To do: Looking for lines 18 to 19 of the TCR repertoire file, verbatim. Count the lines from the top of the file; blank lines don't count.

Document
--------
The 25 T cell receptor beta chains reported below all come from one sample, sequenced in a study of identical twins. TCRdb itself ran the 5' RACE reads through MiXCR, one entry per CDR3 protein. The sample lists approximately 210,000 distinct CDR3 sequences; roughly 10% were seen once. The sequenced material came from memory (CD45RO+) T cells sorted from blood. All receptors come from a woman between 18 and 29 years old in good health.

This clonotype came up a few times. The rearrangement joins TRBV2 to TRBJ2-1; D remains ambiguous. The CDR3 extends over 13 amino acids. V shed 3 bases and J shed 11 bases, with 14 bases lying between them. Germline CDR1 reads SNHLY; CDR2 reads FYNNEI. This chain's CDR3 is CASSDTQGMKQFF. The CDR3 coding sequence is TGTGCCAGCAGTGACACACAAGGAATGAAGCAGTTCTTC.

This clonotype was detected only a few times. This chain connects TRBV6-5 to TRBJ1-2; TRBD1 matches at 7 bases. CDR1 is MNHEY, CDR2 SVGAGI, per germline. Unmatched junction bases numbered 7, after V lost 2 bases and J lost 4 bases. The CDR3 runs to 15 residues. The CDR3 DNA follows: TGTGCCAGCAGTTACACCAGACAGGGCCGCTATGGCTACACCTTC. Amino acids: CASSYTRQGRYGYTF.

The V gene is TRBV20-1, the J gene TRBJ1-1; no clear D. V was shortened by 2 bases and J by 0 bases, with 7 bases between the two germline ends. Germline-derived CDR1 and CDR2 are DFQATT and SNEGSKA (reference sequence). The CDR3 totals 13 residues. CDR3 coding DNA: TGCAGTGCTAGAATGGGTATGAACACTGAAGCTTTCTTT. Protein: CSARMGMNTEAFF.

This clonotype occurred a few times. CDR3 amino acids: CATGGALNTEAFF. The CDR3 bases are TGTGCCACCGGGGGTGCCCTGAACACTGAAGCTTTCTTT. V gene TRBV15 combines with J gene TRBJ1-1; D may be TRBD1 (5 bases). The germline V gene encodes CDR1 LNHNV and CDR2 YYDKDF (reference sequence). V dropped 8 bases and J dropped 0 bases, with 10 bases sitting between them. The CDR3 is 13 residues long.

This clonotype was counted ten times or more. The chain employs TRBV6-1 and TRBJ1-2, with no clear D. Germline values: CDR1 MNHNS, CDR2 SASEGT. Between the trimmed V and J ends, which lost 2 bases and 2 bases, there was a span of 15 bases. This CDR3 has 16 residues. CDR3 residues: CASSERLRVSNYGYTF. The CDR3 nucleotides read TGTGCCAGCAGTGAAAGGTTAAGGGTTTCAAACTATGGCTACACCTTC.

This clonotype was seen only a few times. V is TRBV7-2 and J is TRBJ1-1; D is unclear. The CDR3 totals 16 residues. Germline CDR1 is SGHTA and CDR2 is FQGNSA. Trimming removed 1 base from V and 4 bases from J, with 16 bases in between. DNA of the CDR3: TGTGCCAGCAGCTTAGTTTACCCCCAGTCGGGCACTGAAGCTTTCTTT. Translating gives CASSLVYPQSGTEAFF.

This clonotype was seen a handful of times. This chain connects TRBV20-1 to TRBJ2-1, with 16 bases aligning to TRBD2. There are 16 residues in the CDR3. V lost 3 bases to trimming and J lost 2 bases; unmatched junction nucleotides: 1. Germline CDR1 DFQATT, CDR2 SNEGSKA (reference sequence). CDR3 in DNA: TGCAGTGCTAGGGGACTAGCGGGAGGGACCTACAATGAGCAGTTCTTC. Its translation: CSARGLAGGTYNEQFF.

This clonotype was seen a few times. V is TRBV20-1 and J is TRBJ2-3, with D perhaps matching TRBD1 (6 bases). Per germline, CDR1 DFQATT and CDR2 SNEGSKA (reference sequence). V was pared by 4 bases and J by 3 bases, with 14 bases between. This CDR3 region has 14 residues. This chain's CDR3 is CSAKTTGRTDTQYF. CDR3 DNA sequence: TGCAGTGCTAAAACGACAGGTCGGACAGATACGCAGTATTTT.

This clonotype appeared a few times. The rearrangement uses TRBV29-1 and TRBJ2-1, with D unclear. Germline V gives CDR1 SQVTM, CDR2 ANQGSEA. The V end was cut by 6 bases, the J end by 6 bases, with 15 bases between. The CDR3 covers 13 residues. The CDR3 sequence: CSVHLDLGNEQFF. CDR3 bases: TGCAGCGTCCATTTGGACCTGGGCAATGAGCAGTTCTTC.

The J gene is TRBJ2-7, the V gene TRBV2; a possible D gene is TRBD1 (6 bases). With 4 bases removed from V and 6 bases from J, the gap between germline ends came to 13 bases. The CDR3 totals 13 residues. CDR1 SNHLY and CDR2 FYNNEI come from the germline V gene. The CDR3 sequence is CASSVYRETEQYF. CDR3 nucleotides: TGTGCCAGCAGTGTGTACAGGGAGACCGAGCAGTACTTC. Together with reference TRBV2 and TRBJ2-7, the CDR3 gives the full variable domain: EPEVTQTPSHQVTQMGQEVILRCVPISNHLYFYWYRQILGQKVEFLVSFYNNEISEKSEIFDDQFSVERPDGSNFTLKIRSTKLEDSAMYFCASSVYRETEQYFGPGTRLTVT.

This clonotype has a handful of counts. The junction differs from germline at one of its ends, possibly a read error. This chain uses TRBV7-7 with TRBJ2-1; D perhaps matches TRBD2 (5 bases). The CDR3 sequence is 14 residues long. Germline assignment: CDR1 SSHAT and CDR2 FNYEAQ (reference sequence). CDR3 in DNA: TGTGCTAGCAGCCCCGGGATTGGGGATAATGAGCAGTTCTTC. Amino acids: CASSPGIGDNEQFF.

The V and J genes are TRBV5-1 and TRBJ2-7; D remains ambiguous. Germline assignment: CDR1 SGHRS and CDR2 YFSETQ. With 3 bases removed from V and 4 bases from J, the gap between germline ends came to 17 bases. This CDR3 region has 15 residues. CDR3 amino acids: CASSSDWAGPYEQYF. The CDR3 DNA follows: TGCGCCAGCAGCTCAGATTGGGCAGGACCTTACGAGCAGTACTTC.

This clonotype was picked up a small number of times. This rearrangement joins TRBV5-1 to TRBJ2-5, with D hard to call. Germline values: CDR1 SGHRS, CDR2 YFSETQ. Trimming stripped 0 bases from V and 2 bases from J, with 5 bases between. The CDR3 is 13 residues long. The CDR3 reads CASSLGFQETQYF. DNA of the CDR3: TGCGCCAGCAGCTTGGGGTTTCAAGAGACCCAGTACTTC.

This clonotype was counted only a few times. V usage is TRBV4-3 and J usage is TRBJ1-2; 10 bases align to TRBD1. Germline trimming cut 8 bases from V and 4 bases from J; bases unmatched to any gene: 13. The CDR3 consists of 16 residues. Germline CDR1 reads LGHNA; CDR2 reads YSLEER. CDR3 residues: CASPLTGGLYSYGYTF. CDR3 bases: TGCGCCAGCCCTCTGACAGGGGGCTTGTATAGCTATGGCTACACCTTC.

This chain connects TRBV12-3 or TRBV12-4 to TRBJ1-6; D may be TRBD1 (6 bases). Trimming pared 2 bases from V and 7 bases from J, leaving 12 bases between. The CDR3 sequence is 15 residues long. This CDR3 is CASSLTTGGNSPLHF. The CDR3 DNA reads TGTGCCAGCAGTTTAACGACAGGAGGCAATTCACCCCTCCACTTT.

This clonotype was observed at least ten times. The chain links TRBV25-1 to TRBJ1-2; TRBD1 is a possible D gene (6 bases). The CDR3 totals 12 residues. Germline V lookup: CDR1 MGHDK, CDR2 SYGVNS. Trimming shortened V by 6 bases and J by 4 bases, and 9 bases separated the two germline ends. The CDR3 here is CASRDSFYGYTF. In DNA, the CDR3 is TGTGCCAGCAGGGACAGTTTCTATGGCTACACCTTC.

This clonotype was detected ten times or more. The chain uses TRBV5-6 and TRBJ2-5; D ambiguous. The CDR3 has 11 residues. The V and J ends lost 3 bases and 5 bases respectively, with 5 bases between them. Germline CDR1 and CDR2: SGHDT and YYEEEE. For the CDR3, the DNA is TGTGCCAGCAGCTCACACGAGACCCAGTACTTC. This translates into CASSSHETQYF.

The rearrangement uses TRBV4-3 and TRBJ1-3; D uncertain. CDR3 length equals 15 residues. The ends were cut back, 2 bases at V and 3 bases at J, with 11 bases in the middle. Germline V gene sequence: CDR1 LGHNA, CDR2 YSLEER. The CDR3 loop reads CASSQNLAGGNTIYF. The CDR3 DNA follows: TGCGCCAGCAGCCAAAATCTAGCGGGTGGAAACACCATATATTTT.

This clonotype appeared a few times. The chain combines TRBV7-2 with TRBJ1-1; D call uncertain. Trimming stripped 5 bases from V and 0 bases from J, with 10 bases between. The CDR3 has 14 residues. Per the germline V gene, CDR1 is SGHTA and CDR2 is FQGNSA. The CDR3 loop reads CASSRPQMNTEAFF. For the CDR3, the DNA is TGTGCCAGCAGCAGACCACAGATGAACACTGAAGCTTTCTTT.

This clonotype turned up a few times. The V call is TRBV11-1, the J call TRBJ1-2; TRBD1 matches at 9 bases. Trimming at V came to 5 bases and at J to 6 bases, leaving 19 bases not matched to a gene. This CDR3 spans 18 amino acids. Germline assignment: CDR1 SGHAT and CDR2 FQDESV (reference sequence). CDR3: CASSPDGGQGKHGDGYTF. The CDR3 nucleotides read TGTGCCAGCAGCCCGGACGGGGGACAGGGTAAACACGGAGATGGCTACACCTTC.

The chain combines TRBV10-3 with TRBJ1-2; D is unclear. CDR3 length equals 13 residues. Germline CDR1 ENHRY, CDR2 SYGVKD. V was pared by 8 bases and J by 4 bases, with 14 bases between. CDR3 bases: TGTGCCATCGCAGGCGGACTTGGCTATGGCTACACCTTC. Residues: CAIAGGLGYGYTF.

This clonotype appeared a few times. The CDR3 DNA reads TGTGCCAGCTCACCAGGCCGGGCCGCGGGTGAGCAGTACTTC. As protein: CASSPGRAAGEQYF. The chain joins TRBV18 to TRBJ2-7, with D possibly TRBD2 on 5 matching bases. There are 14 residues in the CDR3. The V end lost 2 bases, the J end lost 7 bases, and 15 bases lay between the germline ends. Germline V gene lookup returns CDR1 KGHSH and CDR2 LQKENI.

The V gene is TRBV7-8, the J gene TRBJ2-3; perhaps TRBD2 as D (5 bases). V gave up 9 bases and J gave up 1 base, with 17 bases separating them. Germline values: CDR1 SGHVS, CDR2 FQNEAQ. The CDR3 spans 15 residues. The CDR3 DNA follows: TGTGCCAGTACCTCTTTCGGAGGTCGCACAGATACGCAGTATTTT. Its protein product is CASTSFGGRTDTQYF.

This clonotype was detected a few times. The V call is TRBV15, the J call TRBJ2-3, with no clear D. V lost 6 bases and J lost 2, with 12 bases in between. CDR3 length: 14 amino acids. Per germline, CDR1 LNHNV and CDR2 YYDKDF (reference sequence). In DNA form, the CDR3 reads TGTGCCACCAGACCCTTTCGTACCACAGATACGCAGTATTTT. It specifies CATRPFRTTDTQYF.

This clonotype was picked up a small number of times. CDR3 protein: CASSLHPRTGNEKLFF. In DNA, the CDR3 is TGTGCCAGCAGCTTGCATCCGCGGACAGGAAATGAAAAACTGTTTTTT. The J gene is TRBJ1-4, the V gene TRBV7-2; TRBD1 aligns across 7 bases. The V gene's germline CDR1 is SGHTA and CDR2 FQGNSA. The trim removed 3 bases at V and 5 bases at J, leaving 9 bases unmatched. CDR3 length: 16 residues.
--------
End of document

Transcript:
This clonotype was detected ten times or more. The chain uses TRBV5-6 and TRBJ2-5; D ambiguous. The CDR3 has 11 residues. The V and J ends lost 3 bases and 5 bases respectively, with 5 bases between them. Germline CDR1 and CDR2: SGHDT and YYEEEE. For the CDR3, the DNA is TGTGCCAGCAGCTCACACGAGACCCAGTACTTC. This translates into CASSSHETQYF.

The rearrangement uses TRBV4-3 and TRBJ1-3; D uncertain. CDR3 length equals 15 residues. The ends were cut back, 2 bases at V and 3 bases at J, with 11 bases in the middle. Germline V gene sequence: CDR1 LGHNA, CDR2 YSLEER. The CDR3 loop reads CASSQNLAGGNTIYF. The CDR3 DNA follows: TGCGCCAGCAGCCAAAATCTAGCGGGTGGAAACACCATATATTTT.